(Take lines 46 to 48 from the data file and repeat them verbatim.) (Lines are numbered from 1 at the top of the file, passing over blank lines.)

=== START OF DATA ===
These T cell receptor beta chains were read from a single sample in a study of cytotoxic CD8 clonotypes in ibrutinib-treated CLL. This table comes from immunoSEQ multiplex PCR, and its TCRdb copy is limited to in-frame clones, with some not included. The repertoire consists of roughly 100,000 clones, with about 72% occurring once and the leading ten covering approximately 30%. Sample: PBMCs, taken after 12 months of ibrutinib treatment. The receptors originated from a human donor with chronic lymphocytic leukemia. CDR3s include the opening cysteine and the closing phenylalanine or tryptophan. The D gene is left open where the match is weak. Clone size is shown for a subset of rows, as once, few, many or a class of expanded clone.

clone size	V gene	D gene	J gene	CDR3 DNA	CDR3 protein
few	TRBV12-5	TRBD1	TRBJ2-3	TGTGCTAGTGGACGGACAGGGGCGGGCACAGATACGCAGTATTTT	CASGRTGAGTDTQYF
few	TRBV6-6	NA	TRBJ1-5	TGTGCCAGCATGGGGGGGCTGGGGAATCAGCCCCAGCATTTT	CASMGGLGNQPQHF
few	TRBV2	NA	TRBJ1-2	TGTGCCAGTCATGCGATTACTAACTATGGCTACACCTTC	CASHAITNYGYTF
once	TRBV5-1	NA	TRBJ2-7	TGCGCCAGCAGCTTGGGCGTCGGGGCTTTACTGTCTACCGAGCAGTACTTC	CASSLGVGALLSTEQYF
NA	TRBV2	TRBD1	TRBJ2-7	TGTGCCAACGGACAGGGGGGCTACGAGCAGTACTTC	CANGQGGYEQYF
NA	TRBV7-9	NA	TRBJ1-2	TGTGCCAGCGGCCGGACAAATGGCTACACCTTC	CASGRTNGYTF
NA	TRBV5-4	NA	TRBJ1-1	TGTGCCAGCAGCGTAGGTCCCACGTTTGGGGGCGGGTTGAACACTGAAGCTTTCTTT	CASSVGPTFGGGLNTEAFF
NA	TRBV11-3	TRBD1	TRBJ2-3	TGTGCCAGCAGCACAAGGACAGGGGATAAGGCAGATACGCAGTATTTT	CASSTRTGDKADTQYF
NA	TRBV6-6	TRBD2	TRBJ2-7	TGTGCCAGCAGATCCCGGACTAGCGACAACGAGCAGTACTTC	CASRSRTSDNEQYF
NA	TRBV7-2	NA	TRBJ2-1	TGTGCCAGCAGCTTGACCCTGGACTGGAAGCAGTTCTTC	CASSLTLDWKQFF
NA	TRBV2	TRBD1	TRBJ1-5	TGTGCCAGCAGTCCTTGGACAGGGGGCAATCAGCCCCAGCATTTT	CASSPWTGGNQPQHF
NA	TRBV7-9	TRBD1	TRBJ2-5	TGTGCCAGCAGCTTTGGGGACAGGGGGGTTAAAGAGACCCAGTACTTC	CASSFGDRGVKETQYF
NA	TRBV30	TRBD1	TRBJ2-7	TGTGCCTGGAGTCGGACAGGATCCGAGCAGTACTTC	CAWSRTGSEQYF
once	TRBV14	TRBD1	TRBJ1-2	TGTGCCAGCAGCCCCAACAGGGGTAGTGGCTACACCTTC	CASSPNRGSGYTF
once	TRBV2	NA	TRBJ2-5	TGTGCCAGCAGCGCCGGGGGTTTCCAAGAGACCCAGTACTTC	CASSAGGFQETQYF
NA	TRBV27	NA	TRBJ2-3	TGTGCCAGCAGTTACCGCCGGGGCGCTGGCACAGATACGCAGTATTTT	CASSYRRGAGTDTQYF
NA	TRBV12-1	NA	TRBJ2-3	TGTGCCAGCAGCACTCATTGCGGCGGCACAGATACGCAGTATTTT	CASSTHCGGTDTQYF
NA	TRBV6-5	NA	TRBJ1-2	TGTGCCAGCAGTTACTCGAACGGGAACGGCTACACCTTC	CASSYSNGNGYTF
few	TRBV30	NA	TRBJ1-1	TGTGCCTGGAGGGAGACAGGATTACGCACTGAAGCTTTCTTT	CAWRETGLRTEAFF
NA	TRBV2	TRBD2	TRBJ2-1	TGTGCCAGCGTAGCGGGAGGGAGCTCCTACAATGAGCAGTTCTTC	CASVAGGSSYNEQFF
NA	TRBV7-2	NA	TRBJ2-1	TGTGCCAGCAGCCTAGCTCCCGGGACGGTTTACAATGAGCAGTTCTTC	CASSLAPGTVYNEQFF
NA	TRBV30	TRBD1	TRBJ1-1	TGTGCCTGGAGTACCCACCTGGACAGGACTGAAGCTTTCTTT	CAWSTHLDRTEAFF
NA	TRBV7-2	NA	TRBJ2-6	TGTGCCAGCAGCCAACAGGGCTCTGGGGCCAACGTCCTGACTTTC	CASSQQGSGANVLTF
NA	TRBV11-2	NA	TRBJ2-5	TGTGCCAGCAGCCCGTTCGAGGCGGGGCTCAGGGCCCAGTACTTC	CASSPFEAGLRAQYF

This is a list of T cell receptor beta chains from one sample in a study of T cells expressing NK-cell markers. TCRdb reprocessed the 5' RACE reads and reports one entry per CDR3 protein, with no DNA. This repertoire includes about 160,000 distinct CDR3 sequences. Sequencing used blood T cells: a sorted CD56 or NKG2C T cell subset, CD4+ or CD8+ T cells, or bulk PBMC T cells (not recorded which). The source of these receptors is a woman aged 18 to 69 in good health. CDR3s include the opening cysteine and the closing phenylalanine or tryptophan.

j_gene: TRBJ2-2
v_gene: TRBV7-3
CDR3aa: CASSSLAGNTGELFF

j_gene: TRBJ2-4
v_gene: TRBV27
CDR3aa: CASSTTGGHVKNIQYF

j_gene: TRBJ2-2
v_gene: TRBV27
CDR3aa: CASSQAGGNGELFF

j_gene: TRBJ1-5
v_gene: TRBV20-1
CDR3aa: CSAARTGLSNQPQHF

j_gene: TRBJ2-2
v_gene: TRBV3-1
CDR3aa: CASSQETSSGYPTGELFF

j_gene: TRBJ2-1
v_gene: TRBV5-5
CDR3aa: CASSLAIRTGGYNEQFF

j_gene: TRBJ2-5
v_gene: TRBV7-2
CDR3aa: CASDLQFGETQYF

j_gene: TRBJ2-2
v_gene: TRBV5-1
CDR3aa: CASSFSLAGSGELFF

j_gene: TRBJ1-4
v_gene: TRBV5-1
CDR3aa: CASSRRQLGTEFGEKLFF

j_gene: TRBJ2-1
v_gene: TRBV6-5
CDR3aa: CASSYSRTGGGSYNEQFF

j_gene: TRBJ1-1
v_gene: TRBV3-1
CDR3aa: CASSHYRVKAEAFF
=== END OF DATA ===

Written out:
j_gene: TRBJ2-5
v_gene: TRBV7-2
CDR3aa: CASDLQFGETQYF